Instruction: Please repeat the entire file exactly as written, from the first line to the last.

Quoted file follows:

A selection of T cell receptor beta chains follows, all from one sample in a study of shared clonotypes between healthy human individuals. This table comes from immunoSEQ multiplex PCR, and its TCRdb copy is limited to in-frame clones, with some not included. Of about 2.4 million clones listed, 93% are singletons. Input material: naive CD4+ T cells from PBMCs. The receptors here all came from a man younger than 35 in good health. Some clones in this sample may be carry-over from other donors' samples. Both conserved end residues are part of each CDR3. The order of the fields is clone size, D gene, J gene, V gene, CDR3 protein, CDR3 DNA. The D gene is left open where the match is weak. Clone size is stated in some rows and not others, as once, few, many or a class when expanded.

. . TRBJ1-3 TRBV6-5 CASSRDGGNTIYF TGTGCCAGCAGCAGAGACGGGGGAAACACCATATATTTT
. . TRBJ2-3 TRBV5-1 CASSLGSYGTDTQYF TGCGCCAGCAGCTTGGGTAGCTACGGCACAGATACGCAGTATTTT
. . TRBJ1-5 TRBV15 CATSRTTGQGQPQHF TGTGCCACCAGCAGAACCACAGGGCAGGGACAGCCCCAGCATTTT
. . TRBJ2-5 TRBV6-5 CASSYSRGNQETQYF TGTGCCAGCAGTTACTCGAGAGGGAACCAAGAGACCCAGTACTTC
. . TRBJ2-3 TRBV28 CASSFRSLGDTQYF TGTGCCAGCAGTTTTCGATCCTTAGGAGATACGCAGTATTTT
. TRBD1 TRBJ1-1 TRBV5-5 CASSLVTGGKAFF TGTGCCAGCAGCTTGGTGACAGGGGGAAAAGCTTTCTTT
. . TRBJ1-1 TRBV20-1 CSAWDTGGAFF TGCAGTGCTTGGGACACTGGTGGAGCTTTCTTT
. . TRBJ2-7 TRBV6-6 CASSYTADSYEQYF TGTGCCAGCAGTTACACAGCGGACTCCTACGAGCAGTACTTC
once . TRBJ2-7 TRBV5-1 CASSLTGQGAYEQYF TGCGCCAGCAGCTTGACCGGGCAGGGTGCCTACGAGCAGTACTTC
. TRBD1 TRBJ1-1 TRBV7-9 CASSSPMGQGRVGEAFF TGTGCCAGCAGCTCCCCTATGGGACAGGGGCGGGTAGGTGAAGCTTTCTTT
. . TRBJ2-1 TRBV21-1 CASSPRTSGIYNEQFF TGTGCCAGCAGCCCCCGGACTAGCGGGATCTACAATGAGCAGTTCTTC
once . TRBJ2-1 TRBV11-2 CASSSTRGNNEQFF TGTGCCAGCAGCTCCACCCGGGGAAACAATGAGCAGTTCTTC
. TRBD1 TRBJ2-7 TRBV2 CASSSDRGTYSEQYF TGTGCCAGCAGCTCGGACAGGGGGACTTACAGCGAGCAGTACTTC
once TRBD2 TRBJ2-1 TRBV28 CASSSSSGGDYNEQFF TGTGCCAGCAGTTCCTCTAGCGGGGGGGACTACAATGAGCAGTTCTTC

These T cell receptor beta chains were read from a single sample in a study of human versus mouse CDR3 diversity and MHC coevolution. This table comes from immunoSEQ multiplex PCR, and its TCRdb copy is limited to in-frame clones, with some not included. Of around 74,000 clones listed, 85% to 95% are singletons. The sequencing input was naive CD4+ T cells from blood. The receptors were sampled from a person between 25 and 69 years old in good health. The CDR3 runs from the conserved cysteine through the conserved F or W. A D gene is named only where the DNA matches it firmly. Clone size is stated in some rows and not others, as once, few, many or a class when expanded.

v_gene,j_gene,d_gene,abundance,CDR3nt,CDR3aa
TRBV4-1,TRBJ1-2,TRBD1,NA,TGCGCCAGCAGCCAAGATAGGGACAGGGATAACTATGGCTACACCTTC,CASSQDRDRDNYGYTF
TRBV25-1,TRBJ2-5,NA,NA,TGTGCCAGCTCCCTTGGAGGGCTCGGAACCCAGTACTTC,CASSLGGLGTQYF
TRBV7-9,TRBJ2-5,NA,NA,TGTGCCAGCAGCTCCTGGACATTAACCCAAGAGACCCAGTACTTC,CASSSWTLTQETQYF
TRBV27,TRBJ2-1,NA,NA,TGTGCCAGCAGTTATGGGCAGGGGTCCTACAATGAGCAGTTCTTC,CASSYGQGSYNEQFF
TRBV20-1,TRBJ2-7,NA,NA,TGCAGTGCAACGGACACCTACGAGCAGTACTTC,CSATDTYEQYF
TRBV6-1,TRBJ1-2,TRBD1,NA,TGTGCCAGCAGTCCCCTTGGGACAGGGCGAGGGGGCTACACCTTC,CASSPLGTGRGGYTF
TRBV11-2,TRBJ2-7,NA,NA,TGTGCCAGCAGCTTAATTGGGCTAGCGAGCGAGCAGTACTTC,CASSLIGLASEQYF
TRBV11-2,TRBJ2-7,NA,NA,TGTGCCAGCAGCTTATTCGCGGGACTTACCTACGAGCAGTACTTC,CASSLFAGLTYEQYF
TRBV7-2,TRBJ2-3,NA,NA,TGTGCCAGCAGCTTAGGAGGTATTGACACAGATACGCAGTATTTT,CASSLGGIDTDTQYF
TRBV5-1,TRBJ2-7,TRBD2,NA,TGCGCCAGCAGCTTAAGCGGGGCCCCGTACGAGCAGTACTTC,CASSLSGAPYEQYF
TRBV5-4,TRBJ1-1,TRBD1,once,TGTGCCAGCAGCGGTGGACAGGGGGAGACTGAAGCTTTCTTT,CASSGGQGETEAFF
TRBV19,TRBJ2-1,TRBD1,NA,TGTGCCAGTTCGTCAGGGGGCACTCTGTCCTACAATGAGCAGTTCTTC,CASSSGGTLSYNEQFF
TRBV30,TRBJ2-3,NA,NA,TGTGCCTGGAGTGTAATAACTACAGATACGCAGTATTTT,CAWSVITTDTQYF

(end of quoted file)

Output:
A selection of T cell receptor beta chains follows, all from one sample in a study of shared clonotypes between healthy human individuals. This table comes from immunoSEQ multiplex PCR, and its TCRdb copy is limited to in-frame clones, with some not included. Of about 2.4 million clones listed, 93% are singletons. Input material: naive CD4+ T cells from PBMCs. The receptors here all came from a man younger than 35 in good health. Some clones in this sample may be carry-over from other donors' samples. Both conserved end residues are part of each CDR3. The order of the fields is clone size, D gene, J gene, V gene, CDR3 protein, CDR3 DNA. The D gene is left open where the match is weak. Clone size is stated in some rows and not others, as once, few, many or a class when expanded.

. . TRBJ1-3 TRBV6-5 CASSRDGGNTIYF TGTGCCAGCAGCAGAGACGGGGGAAACACCATATATTTT
. . TRBJ2-3 TRBV5-1 CASSLGSYGTDTQYF TGCGCCAGCAGCTTGGGTAGCTACGGCACAGATACGCAGTATTTT
. . TRBJ1-5 TRBV15 CATSRTTGQGQPQHF TGTGCCACCAGCAGAACCACAGGGCAGGGACAGCCCCAGCATTTT
. . TRBJ2-5 TRBV6-5 CASSYSRGNQETQYF TGTGCCAGCAGTTACTCGAGAGGGAACCAAGAGACCCAGTACTTC
. . TRBJ2-3 TRBV28 CASSFRSLGDTQYF TGTGCCAGCAGTTTTCGATCCTTAGGAGATACGCAGTATTTT
. TRBD1 TRBJ1-1 TRBV5-5 CASSLVTGGKAFF TGTGCCAGCAGCTTGGTGACAGGGGGAAAAGCTTTCTTT
. . TRBJ1-1 TRBV20-1 CSAWDTGGAFF TGCAGTGCTTGGGACACTGGTGGAGCTTTCTTT
. . TRBJ2-7 TRBV6-6 CASSYTADSYEQYF TGTGCCAGCAGTTACACAGCGGACTCCTACGAGCAGTACTTC
once . TRBJ2-7 TRBV5-1 CASSLTGQGAYEQYF TGCGCCAGCAGCTTGACCGGGCAGGGTGCCTACGAGCAGTACTTC
. TRBD1 TRBJ1-1 TRBV7-9 CASSSPMGQGRVGEAFF TGTGCCAGCAGCTCCCCTATGGGACAGGGGCGGGTAGGTGAAGCTTTCTTT
. . TRBJ2-1 TRBV21-1 CASSPRTSGIYNEQFF TGTGCCAGCAGCCCCCGGACTAGCGGGATCTACAATGAGCAGTTCTTC
once . TRBJ2-1 TRBV11-2 CASSSTRGNNEQFF TGTGCCAGCAGCTCCACCCGGGGAAACAATGAGCAGTTCTTC
. TRBD1 TRBJ2-7 TRBV2 CASSSDRGTYSEQYF TGTGCCAGCAGCTCGGACAGGGGGACTTACAGCGAGCAGTACTTC
once TRBD2 TRBJ2-1 TRBV28 CASSSSSGGDYNEQFF TGTGCCAGCAGTTCCTCTAGCGGGGGGGACTACAATGAGCAGTTCTTC

These T cell receptor beta chains were read from a single sample in a study of human versus mouse CDR3 diversity and MHC coevolution. This table comes from immunoSEQ multiplex PCR, and its TCRdb copy is limited to in-frame clones, with some not included. Of around 74,000 clones listed, 85% to 95% are singletons. The sequencing input was naive CD4+ T cells from blood. The receptors were sampled from a person between 25 and 69 years old in good health. The CDR3 runs from the conserved cysteine through the conserved F or W. A D gene is named only where the DNA matches it firmly. Clone size is stated in some rows and not others, as once, few, many or a class when expanded.

v_gene,j_gene,d_gene,abundance,CDR3nt,CDR3aa
TRBV4-1,TRBJ1-2,TRBD1,NA,TGCGCCAGCAGCCAAGATAGGGACAGGGATAACTATGGCTACACCTTC,CASSQDRDRDNYGYTF
TRBV25-1,TRBJ2-5,NA,NA,TGTGCCAGCTCCCTTGGAGGGCTCGGAACCCAGTACTTC,CASSLGGLGTQYF
TRBV7-9,TRBJ2-5,NA,NA,TGTGCCAGCAGCTCCTGGACATTAACCCAAGAGACCCAGTACTTC,CASSSWTLTQETQYF
TRBV27,TRBJ2-1,NA,NA,TGTGCCAGCAGTTATGGGCAGGGGTCCTACAATGAGCAGTTCTTC,CASSYGQGSYNEQFF
TRBV20-1,TRBJ2-7,NA,NA,TGCAGTGCAACGGACACCTACGAGCAGTACTTC,CSATDTYEQYF
TRBV6-1,TRBJ1-2,TRBD1,NA,TGTGCCAGCAGTCCCCTTGGGACAGGGCGAGGGGGCTACACCTTC,CASSPLGTGRGGYTF
TRBV11-2,TRBJ2-7,NA,NA,TGTGCCAGCAGCTTAATTGGGCTAGCGAGCGAGCAGTACTTC,CASSLIGLASEQYF
TRBV11-2,TRBJ2-7,NA,NA,TGTGCCAGCAGCTTATTCGCGGGACTTACCTACGAGCAGTACTTC,CASSLFAGLTYEQYF
TRBV7-2,TRBJ2-3,NA,NA,TGTGCCAGCAGCTTAGGAGGTATTGACACAGATACGCAGTATTTT,CASSLGGIDTDTQYF
TRBV5-1,TRBJ2-7,TRBD2,NA,TGCGCCAGCAGCTTAAGCGGGGCCCCGTACGAGCAGTACTTC,CASSLSGAPYEQYF
TRBV5-4,TRBJ1-1,TRBD1,once,TGTGCCAGCAGCGGTGGACAGGGGGAGACTGAAGCTTTCTTT,CASSGGQGETEAFF
TRBV19,TRBJ2-1,TRBD1,NA,TGTGCCAGTTCGTCAGGGGGCACTCTGTCCTACAATGAGCAGTTCTTC,CASSSGGTLSYNEQFF
TRBV30,TRBJ2-3,NA,NA,TGTGCCTGGAGTGTAATAACTACAGATACGCAGTATTTT,CAWSVITTDTQYF